However, was Deep Blue truly artificially intelligent? Indeed, it could reason: “If I move my pawn here, my opponent will move his queen there…” But could it understand human behaviour? There were no eyes or ears on Deep Blue. All it could decipher about human behaviour was what pieces were on the chessboard.

Did it have a goal? Yes, and it managed to achieve the checkmate to Gary Kasparov’s dismay. Last in our four-item AI checklist: Could Deep Blue learn? What is learning?

The first time you play a game, whether it’s Tetris or a card game or sports, you generally ‘suck’. You are not familiar with the rules, you don’t know the techniques and you don’t know how to get the high scores. As you play the game more, you steadily increase your knowledge and experience. You start to know the strategic points of the game and what to do to win. As the young people say, you are going from ‘noob’ to ‘pro’. That is learning.

Deep Blue did not learn chess by progressing from ‘noob’ to ‘pro’. It had extra help. Deep Blue’s memory contained 4,000 chess openings and 700,000 grandmaster games. It could process 20 moves in advance – much more than a human can compute. During its time, Deep Blue was the 259th most powerful supercomputer. That was the computational power required to win against men.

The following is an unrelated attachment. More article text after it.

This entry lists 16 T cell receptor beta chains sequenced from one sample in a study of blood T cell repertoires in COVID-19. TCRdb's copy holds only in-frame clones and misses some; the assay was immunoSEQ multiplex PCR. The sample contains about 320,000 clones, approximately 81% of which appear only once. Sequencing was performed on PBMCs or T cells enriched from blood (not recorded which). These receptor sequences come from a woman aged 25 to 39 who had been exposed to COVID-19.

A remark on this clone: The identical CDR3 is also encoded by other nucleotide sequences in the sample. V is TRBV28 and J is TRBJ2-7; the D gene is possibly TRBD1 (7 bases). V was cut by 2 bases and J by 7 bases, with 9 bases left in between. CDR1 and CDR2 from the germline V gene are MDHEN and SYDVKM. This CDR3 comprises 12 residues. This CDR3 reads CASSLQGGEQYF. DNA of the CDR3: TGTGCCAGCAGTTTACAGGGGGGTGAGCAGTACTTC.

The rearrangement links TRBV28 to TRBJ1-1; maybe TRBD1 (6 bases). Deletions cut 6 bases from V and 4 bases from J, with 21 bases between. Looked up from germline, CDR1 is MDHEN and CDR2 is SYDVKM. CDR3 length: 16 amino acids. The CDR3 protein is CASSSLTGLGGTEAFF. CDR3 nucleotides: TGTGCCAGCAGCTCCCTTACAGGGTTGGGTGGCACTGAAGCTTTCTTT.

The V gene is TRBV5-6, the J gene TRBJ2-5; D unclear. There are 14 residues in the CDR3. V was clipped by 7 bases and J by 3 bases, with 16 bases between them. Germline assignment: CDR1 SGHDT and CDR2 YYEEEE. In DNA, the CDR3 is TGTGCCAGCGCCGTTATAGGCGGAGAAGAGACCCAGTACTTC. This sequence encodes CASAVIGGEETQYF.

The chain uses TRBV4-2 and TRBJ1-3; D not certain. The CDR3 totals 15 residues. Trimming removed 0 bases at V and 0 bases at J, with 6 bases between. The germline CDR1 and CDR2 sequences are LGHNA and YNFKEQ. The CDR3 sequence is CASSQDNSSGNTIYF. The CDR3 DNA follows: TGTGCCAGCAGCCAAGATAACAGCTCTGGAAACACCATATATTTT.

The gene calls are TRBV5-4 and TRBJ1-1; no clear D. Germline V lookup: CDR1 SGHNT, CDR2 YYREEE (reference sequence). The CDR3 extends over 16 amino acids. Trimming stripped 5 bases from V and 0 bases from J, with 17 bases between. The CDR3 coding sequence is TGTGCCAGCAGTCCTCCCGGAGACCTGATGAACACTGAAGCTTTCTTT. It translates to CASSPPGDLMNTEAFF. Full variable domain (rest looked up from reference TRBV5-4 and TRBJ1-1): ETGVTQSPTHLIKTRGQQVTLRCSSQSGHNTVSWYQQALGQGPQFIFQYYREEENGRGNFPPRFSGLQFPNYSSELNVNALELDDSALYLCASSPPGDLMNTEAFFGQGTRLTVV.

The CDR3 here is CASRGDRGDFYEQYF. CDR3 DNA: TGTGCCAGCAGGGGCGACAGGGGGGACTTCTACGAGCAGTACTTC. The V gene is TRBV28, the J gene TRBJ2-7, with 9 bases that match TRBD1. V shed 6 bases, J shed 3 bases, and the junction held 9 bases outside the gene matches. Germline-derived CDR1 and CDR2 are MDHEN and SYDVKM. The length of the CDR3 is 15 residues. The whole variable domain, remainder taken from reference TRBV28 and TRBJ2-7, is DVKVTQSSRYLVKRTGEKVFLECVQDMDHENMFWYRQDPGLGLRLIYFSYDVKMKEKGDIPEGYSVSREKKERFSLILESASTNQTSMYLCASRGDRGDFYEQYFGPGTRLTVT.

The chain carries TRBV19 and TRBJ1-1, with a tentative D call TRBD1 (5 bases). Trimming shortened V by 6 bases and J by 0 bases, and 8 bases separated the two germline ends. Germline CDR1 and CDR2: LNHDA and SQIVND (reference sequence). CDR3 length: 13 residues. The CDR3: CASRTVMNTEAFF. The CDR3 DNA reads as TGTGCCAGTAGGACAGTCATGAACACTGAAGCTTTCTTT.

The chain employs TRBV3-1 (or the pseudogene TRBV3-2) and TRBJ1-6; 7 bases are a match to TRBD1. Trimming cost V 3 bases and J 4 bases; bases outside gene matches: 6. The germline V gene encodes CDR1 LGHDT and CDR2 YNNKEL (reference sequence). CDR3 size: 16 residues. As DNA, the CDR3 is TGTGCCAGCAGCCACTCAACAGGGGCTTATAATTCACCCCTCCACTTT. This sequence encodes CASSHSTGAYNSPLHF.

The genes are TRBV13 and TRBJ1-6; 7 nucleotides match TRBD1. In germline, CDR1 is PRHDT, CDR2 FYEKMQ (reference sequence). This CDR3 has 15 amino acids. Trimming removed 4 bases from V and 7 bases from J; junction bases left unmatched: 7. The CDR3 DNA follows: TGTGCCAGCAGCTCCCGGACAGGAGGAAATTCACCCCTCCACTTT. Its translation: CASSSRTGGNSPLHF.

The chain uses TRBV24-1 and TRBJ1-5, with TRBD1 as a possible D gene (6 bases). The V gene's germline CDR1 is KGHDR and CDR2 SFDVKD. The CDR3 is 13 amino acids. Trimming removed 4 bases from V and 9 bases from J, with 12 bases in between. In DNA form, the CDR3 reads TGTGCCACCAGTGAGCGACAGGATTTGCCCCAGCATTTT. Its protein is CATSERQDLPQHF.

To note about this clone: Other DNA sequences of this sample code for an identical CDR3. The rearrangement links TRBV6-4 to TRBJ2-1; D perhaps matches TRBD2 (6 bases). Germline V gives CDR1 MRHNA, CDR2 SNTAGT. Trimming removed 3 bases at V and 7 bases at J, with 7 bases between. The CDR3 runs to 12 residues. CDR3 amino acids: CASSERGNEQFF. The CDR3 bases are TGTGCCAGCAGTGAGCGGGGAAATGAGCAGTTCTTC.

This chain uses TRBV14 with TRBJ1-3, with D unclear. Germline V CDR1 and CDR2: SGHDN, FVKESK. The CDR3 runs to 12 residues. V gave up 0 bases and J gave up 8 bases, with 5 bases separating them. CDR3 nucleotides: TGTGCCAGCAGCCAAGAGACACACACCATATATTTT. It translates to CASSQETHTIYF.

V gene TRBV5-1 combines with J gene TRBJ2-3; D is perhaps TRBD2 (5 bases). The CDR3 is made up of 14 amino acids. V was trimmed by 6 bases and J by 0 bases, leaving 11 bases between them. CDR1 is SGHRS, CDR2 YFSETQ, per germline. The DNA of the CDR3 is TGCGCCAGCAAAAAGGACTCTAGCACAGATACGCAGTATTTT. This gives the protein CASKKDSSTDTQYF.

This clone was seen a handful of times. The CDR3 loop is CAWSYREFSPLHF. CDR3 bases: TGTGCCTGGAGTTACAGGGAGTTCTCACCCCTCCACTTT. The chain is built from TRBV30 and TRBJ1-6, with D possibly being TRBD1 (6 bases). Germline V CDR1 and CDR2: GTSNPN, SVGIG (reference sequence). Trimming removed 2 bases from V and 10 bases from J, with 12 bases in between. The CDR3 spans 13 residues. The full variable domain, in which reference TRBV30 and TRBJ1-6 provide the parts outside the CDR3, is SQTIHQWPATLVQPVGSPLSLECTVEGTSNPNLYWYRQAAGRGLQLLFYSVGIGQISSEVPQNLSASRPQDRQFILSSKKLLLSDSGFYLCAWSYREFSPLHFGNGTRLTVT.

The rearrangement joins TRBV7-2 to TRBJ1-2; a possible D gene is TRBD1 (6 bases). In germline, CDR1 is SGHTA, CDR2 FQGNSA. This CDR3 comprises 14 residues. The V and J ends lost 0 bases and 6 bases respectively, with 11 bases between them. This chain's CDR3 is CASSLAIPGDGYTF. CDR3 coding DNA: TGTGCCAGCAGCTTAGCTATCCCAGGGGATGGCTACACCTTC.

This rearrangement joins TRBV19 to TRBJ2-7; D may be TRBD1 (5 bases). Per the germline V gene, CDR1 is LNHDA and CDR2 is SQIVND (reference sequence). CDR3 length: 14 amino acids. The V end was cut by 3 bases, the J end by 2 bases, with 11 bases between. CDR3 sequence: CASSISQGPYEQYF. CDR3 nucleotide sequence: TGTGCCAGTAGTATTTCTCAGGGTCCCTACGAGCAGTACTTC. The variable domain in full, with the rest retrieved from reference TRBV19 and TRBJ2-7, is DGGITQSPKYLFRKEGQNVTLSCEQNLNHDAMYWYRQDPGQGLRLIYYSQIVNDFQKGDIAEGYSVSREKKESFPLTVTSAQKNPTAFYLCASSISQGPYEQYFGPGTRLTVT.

While computers have dominated in many games such as checkers, chess and poker, the strongest computers surprisingly enough still lose against a good Go player.

Let’s put aside board games. What about quizzes? In 2011, IBM brought a machine named Watson to play in Jeopardy, a popular American quiz show. Jeopardy goes like this: contestants are shown a sentence, i.e. “This DC Comics superhero swims at high speeds and communicates telepathically with sea creatures.” The contestant who hits the buzzer first gets to answer first. His answer needs to be in the form of a question. So the answer for in this case would be: “Who is Aquaman?”

To play Jeopardy, the machine needs to understand the structure (syntax) and meaning (semantics) of language. Watson won against the human contestants but only by having access to 200 million pages of data which includes the full text of Wikipedia. Even so, it could not answer every question correctly. This shows there is still a gap in the capacity of computers to completely understand the world we live in.